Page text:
The Best CRM for Midsize and Small Businesses: The 2020 CRM Industry Leader Awards

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The Market

With smaller businesses, there are usually fewer people who interact directly with customers, and most of those interactions are carried out by the sales and marketing departments. As such, CRM vendors catering to this market typically focus more on the needs of the salespeople with features like contact management and calendars. Their CRM solutions have more limited feature sets geared toward a single sales department and a small number of salespeople. Solutions are more often cloud-based, come with a relatively low cost (usually per seat), and allow businesses to add or remove seats as needed. Smaller editions of CRM also have typically come with limited interoperability with mobile devices and other business applications, but that is starting to change.

The Top Five

Bpm’online changed its name to Creatio in October 2019 to better reflect its goal of creating a world where any business idea could be automated in minutes. “New name, same commitment to quality, if not more,” notes Marshall Lager, an independent CRM analyst and consultant. Lager and others particularly like the company’s low-code/no-code stance, which makes process design, partner collaboration, integrations, and app extension much easier. But Creatio’s ease of use extends beyond that. “Creatio offers sales, marketing, and customer service applications that aim to be easy to implement, use, and change via configuration or customization,” says Kate Leggett, vice president and principal analyst for CRM and customer service at Forrester Research.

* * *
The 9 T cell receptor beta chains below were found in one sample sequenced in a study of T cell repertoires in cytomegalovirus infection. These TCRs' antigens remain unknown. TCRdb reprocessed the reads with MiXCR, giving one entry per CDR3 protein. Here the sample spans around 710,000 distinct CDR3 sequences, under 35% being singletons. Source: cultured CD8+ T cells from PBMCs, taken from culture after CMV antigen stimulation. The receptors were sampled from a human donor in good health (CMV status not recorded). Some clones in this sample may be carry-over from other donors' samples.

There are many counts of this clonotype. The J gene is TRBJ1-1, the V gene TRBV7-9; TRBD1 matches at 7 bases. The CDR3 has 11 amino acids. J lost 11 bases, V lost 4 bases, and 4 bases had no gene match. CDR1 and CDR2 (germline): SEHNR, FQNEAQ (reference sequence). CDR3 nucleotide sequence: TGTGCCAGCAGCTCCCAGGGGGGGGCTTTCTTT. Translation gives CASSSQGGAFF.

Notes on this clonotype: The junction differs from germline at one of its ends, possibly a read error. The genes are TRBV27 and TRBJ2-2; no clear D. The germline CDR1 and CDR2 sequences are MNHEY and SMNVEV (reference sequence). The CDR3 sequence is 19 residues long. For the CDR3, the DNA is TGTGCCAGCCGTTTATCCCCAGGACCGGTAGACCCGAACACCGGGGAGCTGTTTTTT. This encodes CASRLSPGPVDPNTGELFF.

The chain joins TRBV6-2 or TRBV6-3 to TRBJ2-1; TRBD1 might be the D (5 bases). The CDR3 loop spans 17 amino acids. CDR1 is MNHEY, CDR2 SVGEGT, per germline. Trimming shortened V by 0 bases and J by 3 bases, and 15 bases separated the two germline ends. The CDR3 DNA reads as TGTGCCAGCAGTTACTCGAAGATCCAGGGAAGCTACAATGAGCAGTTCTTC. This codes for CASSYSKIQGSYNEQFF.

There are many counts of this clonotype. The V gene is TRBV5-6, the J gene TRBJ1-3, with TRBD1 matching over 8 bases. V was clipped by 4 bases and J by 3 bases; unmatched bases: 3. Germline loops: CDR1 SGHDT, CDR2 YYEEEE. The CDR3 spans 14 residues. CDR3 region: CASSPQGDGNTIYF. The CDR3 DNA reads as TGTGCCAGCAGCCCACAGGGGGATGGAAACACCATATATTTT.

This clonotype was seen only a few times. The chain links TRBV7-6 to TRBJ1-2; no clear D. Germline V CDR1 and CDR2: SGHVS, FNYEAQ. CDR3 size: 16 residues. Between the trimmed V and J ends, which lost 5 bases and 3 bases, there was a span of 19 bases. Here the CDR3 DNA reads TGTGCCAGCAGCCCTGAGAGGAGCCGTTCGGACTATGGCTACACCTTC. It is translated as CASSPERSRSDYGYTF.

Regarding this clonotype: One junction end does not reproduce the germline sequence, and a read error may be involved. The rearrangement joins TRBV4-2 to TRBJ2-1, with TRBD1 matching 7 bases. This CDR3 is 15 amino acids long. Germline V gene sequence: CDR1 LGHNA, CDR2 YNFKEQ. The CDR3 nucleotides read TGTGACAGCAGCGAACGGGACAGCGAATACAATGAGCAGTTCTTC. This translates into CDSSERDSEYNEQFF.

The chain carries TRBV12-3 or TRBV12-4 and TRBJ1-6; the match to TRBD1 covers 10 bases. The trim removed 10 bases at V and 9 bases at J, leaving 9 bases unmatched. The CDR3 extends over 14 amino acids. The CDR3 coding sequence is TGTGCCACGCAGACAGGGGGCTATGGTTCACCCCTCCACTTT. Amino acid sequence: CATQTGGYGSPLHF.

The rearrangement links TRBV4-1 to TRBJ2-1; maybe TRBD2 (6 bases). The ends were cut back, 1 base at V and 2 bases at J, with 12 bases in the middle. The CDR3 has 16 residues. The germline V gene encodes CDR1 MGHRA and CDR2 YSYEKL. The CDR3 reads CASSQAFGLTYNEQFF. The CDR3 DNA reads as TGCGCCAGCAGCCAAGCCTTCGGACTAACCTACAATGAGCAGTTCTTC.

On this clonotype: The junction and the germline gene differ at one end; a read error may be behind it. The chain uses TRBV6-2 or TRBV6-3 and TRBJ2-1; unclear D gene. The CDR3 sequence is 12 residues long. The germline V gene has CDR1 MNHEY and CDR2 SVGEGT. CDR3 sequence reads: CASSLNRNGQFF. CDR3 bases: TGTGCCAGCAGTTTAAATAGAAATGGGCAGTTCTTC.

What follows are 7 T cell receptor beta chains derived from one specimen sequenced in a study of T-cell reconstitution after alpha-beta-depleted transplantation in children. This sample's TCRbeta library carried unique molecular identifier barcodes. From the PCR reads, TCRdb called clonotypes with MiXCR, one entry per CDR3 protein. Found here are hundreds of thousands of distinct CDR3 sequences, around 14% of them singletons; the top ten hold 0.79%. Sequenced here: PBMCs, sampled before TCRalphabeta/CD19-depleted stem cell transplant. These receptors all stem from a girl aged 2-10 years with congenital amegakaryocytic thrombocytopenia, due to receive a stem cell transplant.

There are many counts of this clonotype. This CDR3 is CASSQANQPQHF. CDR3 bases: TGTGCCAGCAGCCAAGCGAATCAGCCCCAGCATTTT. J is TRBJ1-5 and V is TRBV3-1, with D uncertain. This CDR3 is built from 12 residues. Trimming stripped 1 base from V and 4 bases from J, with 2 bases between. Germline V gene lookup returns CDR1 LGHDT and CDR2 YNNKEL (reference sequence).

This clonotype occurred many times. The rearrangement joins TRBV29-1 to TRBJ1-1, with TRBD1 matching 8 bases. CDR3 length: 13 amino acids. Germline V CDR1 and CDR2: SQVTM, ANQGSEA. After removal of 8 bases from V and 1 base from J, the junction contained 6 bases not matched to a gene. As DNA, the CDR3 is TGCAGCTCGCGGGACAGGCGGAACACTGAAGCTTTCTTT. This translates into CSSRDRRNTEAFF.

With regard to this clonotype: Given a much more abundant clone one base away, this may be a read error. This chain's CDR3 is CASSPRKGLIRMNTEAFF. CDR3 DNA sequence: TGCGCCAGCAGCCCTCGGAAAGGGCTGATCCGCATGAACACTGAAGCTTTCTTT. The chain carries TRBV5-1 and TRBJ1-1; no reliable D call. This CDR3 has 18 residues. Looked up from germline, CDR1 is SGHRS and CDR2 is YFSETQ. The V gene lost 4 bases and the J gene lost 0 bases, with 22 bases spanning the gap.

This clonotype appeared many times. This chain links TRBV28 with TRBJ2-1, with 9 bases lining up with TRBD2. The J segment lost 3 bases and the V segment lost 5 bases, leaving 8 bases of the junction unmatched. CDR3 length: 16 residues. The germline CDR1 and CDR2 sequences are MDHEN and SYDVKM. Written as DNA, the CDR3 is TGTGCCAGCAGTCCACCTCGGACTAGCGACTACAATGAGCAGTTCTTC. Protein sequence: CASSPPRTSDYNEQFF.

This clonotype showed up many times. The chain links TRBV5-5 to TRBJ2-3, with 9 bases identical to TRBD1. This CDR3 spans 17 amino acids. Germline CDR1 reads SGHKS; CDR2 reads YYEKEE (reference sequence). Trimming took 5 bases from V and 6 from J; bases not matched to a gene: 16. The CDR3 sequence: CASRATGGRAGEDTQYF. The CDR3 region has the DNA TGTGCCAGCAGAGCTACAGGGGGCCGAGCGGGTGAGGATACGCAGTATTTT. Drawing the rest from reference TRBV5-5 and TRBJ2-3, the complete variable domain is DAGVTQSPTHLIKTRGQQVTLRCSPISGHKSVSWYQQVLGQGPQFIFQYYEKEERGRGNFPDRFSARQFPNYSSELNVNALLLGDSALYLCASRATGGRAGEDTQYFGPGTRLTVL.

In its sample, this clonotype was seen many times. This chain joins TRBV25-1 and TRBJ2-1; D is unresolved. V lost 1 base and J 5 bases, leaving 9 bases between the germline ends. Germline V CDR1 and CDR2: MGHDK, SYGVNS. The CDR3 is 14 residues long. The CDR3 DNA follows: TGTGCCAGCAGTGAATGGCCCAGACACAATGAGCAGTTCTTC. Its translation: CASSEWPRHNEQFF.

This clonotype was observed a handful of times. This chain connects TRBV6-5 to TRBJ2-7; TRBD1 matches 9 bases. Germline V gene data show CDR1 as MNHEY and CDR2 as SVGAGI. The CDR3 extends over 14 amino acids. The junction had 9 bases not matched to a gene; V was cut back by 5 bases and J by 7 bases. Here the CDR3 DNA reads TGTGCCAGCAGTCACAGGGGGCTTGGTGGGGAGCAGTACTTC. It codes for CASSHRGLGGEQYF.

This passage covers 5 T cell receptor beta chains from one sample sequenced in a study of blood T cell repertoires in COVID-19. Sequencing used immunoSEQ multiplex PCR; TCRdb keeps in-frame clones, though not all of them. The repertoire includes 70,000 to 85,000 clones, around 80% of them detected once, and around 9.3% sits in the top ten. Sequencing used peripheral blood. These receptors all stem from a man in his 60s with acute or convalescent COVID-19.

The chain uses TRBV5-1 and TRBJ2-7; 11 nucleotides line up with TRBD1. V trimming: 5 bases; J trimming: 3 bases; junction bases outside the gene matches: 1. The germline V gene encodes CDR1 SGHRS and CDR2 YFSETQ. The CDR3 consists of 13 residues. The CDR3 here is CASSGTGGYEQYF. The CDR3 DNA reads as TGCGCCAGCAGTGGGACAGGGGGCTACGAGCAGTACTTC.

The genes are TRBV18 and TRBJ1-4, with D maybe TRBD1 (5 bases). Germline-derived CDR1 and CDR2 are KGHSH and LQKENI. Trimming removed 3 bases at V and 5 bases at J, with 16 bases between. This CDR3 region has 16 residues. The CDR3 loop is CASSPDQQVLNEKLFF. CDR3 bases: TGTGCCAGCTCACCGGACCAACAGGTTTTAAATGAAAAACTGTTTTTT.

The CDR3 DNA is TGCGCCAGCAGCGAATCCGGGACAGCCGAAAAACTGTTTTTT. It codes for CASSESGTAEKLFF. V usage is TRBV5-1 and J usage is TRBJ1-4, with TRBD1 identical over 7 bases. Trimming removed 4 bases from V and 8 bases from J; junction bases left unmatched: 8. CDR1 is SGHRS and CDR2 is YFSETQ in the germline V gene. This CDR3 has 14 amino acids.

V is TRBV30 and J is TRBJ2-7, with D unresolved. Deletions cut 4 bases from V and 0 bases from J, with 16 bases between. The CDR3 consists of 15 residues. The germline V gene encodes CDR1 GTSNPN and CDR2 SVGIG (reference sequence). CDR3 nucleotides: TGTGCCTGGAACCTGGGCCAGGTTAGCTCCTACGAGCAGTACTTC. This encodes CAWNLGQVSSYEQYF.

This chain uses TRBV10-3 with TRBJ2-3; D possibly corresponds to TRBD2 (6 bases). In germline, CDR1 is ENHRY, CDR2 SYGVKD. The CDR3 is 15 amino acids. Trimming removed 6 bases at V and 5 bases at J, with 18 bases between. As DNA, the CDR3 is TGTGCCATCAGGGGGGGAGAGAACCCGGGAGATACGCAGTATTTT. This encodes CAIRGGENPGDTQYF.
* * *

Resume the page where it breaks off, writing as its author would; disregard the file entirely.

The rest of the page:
HubSpot’s main product, HubSpot CRM, is free, so it couldn’t be better suited for SMBs, but when bolstered by Marketing Hub, Sales Hub, Service Hub, and HubSpot’s newest offering, CMS Hub, it becomes a full suite that is very robust. Those modules can add up, of course, “but that isn’t exactly a hardship, seeing as each component is good enough to stand on its own,” Lager says. Jim Dickie, a partner at Sales Mastery, calls this business plan “an innovative play for midmarket firms.”

As with its enterprise play, Microsoft’s small-business and midmarket offerings are feature-rich and benefit from a giant collection of partnerships and integrations, both with its other business products and those from other vendors. But at the same time, its SMB products offer “a unified CRM on a single platform, single data model, and single user experience,” Leggett says. Rebecca Wettemann, CEO and principal of Valoir, agrees. “Microsoft continues to be a key player in the midmarket because of the high usability of its CRM tools,” she says.

Salesforce got its start in the midmarket and hasn’t forgotten that segment of the population as it grew. Just the opposite: Salesforce Essentials, which it launched in March 2018, is geared specifically for SMBs. Laurie McCabe, a partner at the SMB Group, calls Essentials “probably the best place for those that haven’t used CRM before to start, as it provides the basics that most small businesses need.” It’s a sentiment shared by Wettemann: “Salesforce has become much more effective in this market because of the investment it made in Salesforce Essentials, enabling SMBs to rapidly deploy based on what they need from a CRM with limited setup investment,” she says. And as he did for enterprise solutions, Dickie says that Salesforce is his top recommendation for SMBs.

Like HubSpot, Zoho CRM also provides a freemium offering called Zoho One for SMBs, but Zoho doesn’t require a lot of add-ons. And, like Salesforce, it launched an SMB-specific CRM named Bigin this past May. McCabe says that SMBs new to CRM will like Bigin “because it provides all the basics and is super-easy to use.”

Zoho is also Lager’s “go-to vendor…for sub-enterprise businesses. You want a CRM suite? Zoho One is a beast.” Ray Wang, founder and principal analyst of Constellation Research, agrees, calling its products “feature-rich,” making up “an all-in-one small-business operating suite.”

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